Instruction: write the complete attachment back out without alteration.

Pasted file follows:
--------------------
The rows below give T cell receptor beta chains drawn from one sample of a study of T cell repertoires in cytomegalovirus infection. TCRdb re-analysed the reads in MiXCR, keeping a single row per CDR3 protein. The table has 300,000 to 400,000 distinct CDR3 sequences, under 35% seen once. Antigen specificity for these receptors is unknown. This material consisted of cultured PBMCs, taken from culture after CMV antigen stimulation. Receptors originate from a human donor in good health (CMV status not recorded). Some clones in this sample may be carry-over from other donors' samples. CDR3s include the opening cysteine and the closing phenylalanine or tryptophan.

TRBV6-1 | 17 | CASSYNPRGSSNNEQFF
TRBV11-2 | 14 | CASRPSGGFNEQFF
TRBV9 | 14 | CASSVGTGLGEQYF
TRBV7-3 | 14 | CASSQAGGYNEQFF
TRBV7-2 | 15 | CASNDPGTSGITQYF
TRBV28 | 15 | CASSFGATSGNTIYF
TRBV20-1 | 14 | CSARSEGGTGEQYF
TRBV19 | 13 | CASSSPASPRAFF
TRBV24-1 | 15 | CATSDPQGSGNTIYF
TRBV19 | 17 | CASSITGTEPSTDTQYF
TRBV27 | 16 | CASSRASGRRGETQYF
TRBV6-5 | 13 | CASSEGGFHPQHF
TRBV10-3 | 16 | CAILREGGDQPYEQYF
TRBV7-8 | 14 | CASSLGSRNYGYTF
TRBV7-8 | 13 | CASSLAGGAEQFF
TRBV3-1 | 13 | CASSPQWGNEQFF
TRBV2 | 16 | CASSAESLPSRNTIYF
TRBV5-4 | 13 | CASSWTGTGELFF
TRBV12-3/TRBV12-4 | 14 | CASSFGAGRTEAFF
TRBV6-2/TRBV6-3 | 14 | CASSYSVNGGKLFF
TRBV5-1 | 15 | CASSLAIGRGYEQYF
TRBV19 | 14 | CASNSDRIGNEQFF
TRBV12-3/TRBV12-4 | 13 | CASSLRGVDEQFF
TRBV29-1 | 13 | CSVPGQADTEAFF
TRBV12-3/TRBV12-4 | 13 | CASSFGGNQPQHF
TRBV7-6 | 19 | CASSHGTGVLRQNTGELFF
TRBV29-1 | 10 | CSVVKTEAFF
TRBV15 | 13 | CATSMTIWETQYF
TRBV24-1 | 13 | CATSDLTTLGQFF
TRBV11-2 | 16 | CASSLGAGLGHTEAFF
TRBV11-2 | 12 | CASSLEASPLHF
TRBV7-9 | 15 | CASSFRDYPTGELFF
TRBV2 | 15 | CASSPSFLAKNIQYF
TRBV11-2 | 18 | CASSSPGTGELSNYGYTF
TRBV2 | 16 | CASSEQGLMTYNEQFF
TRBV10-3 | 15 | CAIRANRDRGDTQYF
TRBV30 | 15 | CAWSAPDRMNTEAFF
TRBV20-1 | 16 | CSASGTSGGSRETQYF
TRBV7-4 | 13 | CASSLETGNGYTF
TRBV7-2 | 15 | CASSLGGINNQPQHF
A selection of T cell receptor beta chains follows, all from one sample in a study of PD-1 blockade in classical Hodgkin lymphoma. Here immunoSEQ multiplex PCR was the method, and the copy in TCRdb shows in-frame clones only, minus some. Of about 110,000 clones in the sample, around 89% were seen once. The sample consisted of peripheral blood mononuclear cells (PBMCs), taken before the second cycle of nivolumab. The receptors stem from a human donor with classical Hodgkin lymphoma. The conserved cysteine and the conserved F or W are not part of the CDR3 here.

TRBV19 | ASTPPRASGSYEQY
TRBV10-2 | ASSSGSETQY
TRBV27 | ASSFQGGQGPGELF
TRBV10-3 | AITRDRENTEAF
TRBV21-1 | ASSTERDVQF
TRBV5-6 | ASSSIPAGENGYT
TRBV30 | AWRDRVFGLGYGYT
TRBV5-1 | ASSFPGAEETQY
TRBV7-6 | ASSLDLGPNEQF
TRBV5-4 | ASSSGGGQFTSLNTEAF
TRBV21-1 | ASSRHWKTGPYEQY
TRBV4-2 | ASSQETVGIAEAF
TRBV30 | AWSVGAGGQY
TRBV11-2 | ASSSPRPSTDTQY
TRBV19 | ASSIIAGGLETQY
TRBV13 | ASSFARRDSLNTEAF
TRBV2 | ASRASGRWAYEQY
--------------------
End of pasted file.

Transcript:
The rows below give T cell receptor beta chains drawn from one sample of a study of T cell repertoires in cytomegalovirus infection. TCRdb re-analysed the reads in MiXCR, keeping a single row per CDR3 protein. The table has 300,000 to 400,000 distinct CDR3 sequences, under 35% seen once. Antigen specificity for these receptors is unknown. This material consisted of cultured PBMCs, taken from culture after CMV antigen stimulation. Receptors originate from a human donor in good health (CMV status not recorded). Some clones in this sample may be carry-over from other donors' samples. CDR3s include the opening cysteine and the closing phenylalanine or tryptophan.

TRBV6-1 | 17 | CASSYNPRGSSNNEQFF
TRBV11-2 | 14 | CASRPSGGFNEQFF
TRBV9 | 14 | CASSVGTGLGEQYF
TRBV7-3 | 14 | CASSQAGGYNEQFF
TRBV7-2 | 15 | CASNDPGTSGITQYF
TRBV28 | 15 | CASSFGATSGNTIYF
TRBV20-1 | 14 | CSARSEGGTGEQYF
TRBV19 | 13 | CASSSPASPRAFF
TRBV24-1 | 15 | CATSDPQGSGNTIYF
TRBV19 | 17 | CASSITGTEPSTDTQYF
TRBV27 | 16 | CASSRASGRRGETQYF
TRBV6-5 | 13 | CASSEGGFHPQHF
TRBV10-3 | 16 | CAILREGGDQPYEQYF
TRBV7-8 | 14 | CASSLGSRNYGYTF
TRBV7-8 | 13 | CASSLAGGAEQFF
TRBV3-1 | 13 | CASSPQWGNEQFF
TRBV2 | 16 | CASSAESLPSRNTIYF
TRBV5-4 | 13 | CASSWTGTGELFF
TRBV12-3/TRBV12-4 | 14 | CASSFGAGRTEAFF
TRBV6-2/TRBV6-3 | 14 | CASSYSVNGGKLFF
TRBV5-1 | 15 | CASSLAIGRGYEQYF
TRBV19 | 14 | CASNSDRIGNEQFF
TRBV12-3/TRBV12-4 | 13 | CASSLRGVDEQFF
TRBV29-1 | 13 | CSVPGQADTEAFF
TRBV12-3/TRBV12-4 | 13 | CASSFGGNQPQHF
TRBV7-6 | 19 | CASSHGTGVLRQNTGELFF
TRBV29-1 | 10 | CSVVKTEAFF
TRBV15 | 13 | CATSMTIWETQYF
TRBV24-1 | 13 | CATSDLTTLGQFF
TRBV11-2 | 16 | CASSLGAGLGHTEAFF
TRBV11-2 | 12 | CASSLEASPLHF
TRBV7-9 | 15 | CASSFRDYPTGELFF
TRBV2 | 15 | CASSPSFLAKNIQYF
TRBV11-2 | 18 | CASSSPGTGELSNYGYTF
TRBV2 | 16 | CASSEQGLMTYNEQFF
TRBV10-3 | 15 | CAIRANRDRGDTQYF
TRBV30 | 15 | CAWSAPDRMNTEAFF
TRBV20-1 | 16 | CSASGTSGGSRETQYF
TRBV7-4 | 13 | CASSLETGNGYTF
TRBV7-2 | 15 | CASSLGGINNQPQHF
A selection of T cell receptor beta chains follows, all from one sample in a study of PD-1 blockade in classical Hodgkin lymphoma. Here immunoSEQ multiplex PCR was the method, and the copy in TCRdb shows in-frame clones only, minus some. Of about 110,000 clones in the sample, around 89% were seen once. The sample consisted of peripheral blood mononuclear cells (PBMCs), taken before the second cycle of nivolumab. The receptors stem from a human donor with classical Hodgkin lymphoma. The conserved cysteine and the conserved F or W are not part of the CDR3 here.

TRBV19 | ASTPPRASGSYEQY
TRBV10-2 | ASSSGSETQY
TRBV27 | ASSFQGGQGPGELF
TRBV10-3 | AITRDRENTEAF
TRBV21-1 | ASSTERDVQF
TRBV5-6 | ASSSIPAGENGYT
TRBV30 | AWRDRVFGLGYGYT
TRBV5-1 | ASSFPGAEETQY
TRBV7-6 | ASSLDLGPNEQF
TRBV5-4 | ASSSGGGQFTSLNTEAF
TRBV21-1 | ASSRHWKTGPYEQY
TRBV4-2 | ASSQETVGIAEAF
TRBV30 | AWSVGAGGQY
TRBV11-2 | ASSSPRPSTDTQY
TRBV19 | ASSIIAGGLETQY
TRBV13 | ASSFARRDSLNTEAF
TRBV2 | ASRASGRWAYEQY